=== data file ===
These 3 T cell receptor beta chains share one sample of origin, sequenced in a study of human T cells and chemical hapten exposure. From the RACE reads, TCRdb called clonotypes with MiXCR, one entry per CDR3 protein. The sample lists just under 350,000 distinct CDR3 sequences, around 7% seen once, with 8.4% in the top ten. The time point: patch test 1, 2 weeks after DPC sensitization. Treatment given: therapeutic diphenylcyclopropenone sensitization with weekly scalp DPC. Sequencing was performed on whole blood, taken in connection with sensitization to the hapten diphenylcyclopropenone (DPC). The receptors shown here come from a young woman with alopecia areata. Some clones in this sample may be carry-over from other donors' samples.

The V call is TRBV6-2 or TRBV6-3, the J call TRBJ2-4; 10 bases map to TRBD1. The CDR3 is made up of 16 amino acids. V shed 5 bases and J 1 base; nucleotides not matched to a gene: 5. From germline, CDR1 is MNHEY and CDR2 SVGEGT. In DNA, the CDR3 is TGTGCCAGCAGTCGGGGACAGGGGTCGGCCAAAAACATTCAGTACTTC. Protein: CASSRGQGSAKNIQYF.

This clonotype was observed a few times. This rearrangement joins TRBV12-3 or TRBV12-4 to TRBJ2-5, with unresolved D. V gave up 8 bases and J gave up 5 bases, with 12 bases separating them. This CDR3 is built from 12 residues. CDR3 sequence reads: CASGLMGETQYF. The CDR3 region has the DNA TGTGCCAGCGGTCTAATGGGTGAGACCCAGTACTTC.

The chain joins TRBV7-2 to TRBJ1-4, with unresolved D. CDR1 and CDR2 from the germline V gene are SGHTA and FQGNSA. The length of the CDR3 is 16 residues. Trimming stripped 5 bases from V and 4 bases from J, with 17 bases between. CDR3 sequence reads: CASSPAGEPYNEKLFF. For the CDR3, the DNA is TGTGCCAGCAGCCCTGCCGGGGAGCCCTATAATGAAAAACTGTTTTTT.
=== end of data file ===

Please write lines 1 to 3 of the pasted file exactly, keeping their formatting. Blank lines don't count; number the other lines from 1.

These 3 T cell receptor beta chains share one sample of origin, sequenced in a study of human T cells and chemical hapten exposure. From the RACE reads, TCRdb called clonotypes with MiXCR, one entry per CDR3 protein. The sample lists just under 350,000 distinct CDR3 sequences, around 7% seen once, with 8.4% in the top ten. The time point: patch test 1, 2 weeks after DPC sensitization. Treatment given: therapeutic diphenylcyclopropenone sensitization with weekly scalp DPC. Sequencing was performed on whole blood, taken in connection with sensitization to the hapten diphenylcyclopropenone (DPC). The receptors shown here come from a young woman with alopecia areata. Some clones in this sample may be carry-over from other donors' samples.

The V call is TRBV6-2 or TRBV6-3, the J call TRBJ2-4; 10 bases map to TRBD1. The CDR3 is made up of 16 amino acids. V shed 5 bases and J 1 base; nucleotides not matched to a gene: 5. From germline, CDR1 is MNHEY and CDR2 SVGEGT. In DNA, the CDR3 is TGTGCCAGCAGTCGGGGACAGGGGTCGGCCAAAAACATTCAGTACTTC. Protein: CASSRGQGSAKNIQYF.

This clonotype was observed a few times. This rearrangement joins TRBV12-3 or TRBV12-4 to TRBJ2-5, with unresolved D. V gave up 8 bases and J gave up 5 bases, with 12 bases separating them. This CDR3 is built from 12 residues. CDR3 sequence reads: CASGLMGETQYF. The CDR3 region has the DNA TGTGCCAGCGGTCTAATGGGTGAGACCCAGTACTTC.